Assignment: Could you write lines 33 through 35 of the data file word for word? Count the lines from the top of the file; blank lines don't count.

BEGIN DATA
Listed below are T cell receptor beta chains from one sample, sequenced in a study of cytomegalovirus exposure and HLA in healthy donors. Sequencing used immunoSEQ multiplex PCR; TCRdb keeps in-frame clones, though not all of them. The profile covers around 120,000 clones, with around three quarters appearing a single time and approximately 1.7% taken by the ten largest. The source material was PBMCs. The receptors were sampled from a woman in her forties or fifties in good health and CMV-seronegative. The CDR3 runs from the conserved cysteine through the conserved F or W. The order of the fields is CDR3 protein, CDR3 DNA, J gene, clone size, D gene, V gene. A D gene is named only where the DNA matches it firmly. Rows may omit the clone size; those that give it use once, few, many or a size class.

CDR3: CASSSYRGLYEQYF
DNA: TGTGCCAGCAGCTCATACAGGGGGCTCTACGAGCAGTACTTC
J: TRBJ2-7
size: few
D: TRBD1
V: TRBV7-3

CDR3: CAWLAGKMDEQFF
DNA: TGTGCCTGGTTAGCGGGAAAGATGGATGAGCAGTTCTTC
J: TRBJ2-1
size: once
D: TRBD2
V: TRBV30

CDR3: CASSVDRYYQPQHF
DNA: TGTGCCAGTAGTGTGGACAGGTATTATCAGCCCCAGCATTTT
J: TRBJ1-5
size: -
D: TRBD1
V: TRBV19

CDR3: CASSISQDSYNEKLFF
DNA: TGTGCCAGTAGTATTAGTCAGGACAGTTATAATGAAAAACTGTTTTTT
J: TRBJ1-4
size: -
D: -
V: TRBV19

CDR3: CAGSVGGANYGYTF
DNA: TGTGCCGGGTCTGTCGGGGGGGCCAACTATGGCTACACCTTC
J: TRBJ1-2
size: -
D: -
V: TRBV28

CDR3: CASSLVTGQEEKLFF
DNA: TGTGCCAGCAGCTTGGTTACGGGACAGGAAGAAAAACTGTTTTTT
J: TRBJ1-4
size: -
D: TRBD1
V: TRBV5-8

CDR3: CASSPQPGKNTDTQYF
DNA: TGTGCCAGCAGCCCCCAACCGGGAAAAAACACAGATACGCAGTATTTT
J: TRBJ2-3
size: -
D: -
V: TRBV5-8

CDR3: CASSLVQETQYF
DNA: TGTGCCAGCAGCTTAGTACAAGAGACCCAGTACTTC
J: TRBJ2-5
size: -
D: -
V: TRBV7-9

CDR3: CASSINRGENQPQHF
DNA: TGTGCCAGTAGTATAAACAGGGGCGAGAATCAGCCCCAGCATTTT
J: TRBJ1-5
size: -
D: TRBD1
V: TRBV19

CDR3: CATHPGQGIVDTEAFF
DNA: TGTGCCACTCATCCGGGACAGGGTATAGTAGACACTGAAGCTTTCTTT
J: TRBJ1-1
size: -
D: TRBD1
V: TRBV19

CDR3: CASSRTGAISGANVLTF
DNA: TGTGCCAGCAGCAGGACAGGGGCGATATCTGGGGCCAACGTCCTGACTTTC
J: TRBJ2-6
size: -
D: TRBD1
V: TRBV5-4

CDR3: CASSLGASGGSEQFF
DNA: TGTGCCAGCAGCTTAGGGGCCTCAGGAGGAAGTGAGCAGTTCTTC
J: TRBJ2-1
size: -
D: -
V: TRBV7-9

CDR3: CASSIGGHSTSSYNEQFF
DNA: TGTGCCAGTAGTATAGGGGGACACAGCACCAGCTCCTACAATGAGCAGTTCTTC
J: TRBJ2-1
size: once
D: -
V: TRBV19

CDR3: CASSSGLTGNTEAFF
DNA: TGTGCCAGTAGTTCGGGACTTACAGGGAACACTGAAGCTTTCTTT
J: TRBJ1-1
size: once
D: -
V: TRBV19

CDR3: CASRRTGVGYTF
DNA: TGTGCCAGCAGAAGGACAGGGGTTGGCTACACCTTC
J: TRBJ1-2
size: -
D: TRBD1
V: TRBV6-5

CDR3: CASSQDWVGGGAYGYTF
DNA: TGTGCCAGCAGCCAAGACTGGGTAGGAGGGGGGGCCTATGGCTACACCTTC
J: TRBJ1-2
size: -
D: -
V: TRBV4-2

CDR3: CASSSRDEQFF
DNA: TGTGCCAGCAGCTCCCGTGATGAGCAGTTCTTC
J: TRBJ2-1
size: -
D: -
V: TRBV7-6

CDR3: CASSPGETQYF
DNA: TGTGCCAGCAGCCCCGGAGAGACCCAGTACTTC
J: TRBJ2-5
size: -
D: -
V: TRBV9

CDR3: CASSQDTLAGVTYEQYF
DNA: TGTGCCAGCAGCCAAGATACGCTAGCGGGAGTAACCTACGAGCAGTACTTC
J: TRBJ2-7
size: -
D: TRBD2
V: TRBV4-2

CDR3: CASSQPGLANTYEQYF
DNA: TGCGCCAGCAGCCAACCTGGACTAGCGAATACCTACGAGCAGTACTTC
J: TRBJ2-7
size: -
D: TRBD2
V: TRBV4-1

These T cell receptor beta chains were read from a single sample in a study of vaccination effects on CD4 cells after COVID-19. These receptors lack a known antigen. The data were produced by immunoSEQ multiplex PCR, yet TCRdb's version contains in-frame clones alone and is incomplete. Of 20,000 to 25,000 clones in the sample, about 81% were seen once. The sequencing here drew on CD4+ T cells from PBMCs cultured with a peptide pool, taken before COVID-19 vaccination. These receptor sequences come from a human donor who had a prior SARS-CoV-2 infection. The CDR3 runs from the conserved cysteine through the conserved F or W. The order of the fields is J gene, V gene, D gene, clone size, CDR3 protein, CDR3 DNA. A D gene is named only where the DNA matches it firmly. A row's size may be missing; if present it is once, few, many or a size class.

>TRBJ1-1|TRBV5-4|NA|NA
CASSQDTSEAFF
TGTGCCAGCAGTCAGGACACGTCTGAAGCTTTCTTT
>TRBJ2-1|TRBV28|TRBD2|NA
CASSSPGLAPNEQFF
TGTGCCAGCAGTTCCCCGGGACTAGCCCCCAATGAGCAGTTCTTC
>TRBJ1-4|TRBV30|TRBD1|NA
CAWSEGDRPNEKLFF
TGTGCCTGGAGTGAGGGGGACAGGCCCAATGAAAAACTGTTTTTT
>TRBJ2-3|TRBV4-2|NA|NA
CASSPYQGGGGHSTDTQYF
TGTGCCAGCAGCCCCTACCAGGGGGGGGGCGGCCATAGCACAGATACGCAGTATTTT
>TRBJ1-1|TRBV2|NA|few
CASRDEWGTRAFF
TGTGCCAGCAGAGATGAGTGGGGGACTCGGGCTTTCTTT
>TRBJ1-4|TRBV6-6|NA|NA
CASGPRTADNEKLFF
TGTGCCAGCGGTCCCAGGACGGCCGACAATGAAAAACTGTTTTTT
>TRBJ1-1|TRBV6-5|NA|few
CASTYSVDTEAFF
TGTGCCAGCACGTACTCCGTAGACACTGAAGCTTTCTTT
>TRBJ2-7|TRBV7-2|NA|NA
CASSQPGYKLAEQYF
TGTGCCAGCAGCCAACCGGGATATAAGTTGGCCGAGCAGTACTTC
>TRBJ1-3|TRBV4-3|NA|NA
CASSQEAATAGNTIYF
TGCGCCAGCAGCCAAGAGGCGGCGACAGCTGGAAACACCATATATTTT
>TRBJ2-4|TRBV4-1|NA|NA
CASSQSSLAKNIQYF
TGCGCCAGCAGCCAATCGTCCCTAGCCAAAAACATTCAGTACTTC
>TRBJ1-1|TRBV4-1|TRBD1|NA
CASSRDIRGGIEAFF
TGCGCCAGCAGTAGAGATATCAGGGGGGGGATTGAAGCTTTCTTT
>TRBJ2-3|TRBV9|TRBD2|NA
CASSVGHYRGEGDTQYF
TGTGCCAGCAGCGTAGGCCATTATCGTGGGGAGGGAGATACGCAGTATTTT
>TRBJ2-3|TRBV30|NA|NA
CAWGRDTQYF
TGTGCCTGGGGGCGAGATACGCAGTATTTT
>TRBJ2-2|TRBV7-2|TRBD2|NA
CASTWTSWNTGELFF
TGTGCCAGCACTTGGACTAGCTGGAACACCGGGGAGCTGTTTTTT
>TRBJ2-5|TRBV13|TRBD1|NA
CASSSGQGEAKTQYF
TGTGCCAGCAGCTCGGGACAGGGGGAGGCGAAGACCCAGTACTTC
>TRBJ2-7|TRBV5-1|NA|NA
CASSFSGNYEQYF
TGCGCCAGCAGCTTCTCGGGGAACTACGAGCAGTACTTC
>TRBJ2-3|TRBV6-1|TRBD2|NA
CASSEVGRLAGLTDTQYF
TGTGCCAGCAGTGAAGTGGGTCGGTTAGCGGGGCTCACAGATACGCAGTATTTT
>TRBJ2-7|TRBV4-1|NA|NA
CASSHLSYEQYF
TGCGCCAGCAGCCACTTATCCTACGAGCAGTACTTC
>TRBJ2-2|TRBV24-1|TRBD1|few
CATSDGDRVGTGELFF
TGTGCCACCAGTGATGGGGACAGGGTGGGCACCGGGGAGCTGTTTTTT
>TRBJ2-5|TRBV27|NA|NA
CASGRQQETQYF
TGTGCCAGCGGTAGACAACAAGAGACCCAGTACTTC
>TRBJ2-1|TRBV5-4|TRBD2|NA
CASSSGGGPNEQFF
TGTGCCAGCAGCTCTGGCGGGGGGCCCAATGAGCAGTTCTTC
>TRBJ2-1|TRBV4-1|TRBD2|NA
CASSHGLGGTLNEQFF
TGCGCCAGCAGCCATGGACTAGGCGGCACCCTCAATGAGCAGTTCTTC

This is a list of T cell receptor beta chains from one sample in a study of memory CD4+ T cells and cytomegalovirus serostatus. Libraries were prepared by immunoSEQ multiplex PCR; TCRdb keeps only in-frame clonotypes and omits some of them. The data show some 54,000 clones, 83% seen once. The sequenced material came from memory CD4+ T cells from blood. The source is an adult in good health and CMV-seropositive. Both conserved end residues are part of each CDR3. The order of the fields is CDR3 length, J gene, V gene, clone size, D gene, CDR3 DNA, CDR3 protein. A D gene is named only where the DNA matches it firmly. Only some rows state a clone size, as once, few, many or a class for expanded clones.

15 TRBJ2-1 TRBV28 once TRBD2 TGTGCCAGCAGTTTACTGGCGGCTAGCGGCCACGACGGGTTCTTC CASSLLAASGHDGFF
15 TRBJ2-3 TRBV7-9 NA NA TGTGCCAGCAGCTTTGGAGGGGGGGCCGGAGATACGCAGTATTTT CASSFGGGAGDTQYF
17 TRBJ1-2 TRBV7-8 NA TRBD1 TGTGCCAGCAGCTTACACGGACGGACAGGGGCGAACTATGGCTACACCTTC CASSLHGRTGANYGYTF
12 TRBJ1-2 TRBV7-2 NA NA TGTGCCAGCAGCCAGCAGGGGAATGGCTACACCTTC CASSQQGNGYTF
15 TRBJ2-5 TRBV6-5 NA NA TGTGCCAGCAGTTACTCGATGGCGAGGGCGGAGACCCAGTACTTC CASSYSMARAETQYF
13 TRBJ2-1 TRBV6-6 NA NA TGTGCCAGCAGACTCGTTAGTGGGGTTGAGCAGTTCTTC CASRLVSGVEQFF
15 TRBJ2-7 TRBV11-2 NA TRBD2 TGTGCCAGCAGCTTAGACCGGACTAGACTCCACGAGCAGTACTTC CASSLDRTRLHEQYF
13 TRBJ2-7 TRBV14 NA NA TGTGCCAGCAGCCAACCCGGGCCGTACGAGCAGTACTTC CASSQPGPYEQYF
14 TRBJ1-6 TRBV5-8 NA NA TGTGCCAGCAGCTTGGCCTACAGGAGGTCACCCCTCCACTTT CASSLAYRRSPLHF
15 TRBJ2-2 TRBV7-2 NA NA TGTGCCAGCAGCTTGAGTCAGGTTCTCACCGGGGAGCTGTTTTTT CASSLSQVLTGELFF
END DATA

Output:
DNA: TGTGCCAGCAGCTTGGTTACGGGACAGGAAGAAAAACTGTTTTTT
J: TRBJ1-4
size: -